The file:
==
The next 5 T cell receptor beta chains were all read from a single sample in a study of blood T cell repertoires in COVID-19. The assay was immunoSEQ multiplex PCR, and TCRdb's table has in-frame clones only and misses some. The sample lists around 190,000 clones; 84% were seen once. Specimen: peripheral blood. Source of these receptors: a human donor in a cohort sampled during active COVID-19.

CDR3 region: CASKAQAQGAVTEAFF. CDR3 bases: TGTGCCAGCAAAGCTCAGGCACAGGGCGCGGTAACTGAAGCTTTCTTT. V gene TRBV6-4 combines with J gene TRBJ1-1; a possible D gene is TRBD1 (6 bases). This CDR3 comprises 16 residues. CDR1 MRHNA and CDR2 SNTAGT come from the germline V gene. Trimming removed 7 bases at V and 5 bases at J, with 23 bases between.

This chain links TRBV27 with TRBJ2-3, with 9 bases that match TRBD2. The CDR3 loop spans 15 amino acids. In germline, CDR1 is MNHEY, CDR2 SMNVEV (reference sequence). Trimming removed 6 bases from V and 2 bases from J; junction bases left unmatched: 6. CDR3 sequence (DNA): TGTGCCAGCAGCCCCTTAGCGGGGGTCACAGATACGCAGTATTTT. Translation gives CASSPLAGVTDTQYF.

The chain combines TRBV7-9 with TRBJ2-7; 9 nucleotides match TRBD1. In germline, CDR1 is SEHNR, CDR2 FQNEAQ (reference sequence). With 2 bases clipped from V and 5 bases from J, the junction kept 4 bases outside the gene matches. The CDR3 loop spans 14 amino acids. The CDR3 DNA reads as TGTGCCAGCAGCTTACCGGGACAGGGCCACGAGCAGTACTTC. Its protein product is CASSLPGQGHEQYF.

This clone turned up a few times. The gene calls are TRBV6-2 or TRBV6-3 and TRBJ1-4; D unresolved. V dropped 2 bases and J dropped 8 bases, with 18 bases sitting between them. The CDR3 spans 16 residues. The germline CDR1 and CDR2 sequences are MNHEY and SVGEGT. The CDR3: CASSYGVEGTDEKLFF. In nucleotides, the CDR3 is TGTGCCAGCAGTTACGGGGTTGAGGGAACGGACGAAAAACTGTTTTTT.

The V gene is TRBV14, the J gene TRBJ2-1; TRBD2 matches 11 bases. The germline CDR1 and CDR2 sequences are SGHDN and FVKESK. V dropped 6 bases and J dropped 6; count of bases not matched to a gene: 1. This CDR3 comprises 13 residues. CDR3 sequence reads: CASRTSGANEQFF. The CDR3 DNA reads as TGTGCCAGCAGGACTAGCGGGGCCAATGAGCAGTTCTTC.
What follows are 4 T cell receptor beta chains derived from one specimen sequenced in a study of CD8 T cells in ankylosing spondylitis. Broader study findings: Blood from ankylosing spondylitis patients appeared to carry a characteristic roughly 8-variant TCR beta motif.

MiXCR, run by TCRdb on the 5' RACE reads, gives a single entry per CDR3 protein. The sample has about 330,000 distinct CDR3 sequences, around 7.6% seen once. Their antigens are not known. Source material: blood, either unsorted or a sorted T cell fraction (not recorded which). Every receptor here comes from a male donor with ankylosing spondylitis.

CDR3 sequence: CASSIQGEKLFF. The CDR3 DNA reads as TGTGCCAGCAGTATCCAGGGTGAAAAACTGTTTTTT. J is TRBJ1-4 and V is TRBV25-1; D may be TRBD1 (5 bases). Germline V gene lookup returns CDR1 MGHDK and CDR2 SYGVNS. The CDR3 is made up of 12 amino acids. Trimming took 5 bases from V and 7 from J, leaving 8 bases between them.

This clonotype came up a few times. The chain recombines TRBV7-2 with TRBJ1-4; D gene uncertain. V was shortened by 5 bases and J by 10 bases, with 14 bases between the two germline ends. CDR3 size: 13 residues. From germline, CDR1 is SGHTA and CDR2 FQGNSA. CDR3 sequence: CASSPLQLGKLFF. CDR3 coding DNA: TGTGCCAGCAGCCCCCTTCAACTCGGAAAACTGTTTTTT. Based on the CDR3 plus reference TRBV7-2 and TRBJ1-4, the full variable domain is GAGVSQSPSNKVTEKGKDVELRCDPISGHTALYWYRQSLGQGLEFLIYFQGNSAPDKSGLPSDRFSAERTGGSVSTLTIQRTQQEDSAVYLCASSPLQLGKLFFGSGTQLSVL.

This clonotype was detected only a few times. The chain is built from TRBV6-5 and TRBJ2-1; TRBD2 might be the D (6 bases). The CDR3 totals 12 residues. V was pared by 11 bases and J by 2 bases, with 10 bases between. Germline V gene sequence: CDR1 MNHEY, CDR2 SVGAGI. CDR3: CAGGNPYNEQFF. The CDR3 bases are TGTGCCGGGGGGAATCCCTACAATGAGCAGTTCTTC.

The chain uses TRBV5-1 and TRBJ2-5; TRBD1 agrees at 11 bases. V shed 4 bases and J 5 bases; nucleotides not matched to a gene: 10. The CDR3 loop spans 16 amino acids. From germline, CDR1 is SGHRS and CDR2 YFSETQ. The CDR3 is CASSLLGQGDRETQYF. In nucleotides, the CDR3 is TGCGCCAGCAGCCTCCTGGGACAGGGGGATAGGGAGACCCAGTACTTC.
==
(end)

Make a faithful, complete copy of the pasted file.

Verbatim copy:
The next 5 T cell receptor beta chains were all read from a single sample in a study of blood T cell repertoires in COVID-19. The assay was immunoSEQ multiplex PCR, and TCRdb's table has in-frame clones only and misses some. The sample lists around 190,000 clones; 84% were seen once. Specimen: peripheral blood. Source of these receptors: a human donor in a cohort sampled during active COVID-19.

CDR3 region: CASKAQAQGAVTEAFF. CDR3 bases: TGTGCCAGCAAAGCTCAGGCACAGGGCGCGGTAACTGAAGCTTTCTTT. V gene TRBV6-4 combines with J gene TRBJ1-1; a possible D gene is TRBD1 (6 bases). This CDR3 comprises 16 residues. CDR1 MRHNA and CDR2 SNTAGT come from the germline V gene. Trimming removed 7 bases at V and 5 bases at J, with 23 bases between.

This chain links TRBV27 with TRBJ2-3, with 9 bases that match TRBD2. The CDR3 loop spans 15 amino acids. In germline, CDR1 is MNHEY, CDR2 SMNVEV (reference sequence). Trimming removed 6 bases from V and 2 bases from J; junction bases left unmatched: 6. CDR3 sequence (DNA): TGTGCCAGCAGCCCCTTAGCGGGGGTCACAGATACGCAGTATTTT. Translation gives CASSPLAGVTDTQYF.

The chain combines TRBV7-9 with TRBJ2-7; 9 nucleotides match TRBD1. In germline, CDR1 is SEHNR, CDR2 FQNEAQ (reference sequence). With 2 bases clipped from V and 5 bases from J, the junction kept 4 bases outside the gene matches. The CDR3 loop spans 14 amino acids. The CDR3 DNA reads as TGTGCCAGCAGCTTACCGGGACAGGGCCACGAGCAGTACTTC. Its protein product is CASSLPGQGHEQYF.

This clone turned up a few times. The gene calls are TRBV6-2 or TRBV6-3 and TRBJ1-4; D unresolved. V dropped 2 bases and J dropped 8 bases, with 18 bases sitting between them. The CDR3 spans 16 residues. The germline CDR1 and CDR2 sequences are MNHEY and SVGEGT. The CDR3: CASSYGVEGTDEKLFF. In nucleotides, the CDR3 is TGTGCCAGCAGTTACGGGGTTGAGGGAACGGACGAAAAACTGTTTTTT.

The V gene is TRBV14, the J gene TRBJ2-1; TRBD2 matches 11 bases. The germline CDR1 and CDR2 sequences are SGHDN and FVKESK. V dropped 6 bases and J dropped 6; count of bases not matched to a gene: 1. This CDR3 comprises 13 residues. CDR3 sequence reads: CASRTSGANEQFF. The CDR3 DNA reads as TGTGCCAGCAGGACTAGCGGGGCCAATGAGCAGTTCTTC.
What follows are 4 T cell receptor beta chains derived from one specimen sequenced in a study of CD8 T cells in ankylosing spondylitis. Broader study findings: Blood from ankylosing spondylitis patients appeared to carry a characteristic roughly 8-variant TCR beta motif.

MiXCR, run by TCRdb on the 5' RACE reads, gives a single entry per CDR3 protein. The sample has about 330,000 distinct CDR3 sequences, around 7.6% seen once. Their antigens are not known. Source material: blood, either unsorted or a sorted T cell fraction (not recorded which). Every receptor here comes from a male donor with ankylosing spondylitis.

CDR3 sequence: CASSIQGEKLFF. The CDR3 DNA reads as TGTGCCAGCAGTATCCAGGGTGAAAAACTGTTTTTT. J is TRBJ1-4 and V is TRBV25-1; D may be TRBD1 (5 bases). Germline V gene lookup returns CDR1 MGHDK and CDR2 SYGVNS. The CDR3 is made up of 12 amino acids. Trimming took 5 bases from V and 7 from J, leaving 8 bases between them.

This clonotype came up a few times. The chain recombines TRBV7-2 with TRBJ1-4; D gene uncertain. V was shortened by 5 bases and J by 10 bases, with 14 bases between the two germline ends. CDR3 size: 13 residues. From germline, CDR1 is SGHTA and CDR2 FQGNSA. CDR3 sequence: CASSPLQLGKLFF. CDR3 coding DNA: TGTGCCAGCAGCCCCCTTCAACTCGGAAAACTGTTTTTT. Based on the CDR3 plus reference TRBV7-2 and TRBJ1-4, the full variable domain is GAGVSQSPSNKVTEKGKDVELRCDPISGHTALYWYRQSLGQGLEFLIYFQGNSAPDKSGLPSDRFSAERTGGSVSTLTIQRTQQEDSAVYLCASSPLQLGKLFFGSGTQLSVL.

This clonotype was detected only a few times. The chain is built from TRBV6-5 and TRBJ2-1; TRBD2 might be the D (6 bases). The CDR3 totals 12 residues. V was pared by 11 bases and J by 2 bases, with 10 bases between. Germline V gene sequence: CDR1 MNHEY, CDR2 SVGAGI. CDR3: CAGGNPYNEQFF. The CDR3 bases are TGTGCCGGGGGGAATCCCTACAATGAGCAGTTCTTC.

The chain uses TRBV5-1 and TRBJ2-5; TRBD1 agrees at 11 bases. V shed 4 bases and J 5 bases; nucleotides not matched to a gene: 10. The CDR3 loop spans 16 amino acids. From germline, CDR1 is SGHRS and CDR2 YFSETQ. The CDR3 is CASSLLGQGDRETQYF. In nucleotides, the CDR3 is TGCGCCAGCAGCCTCCTGGGACAGGGGGATAGGGAGACCCAGTACTTC.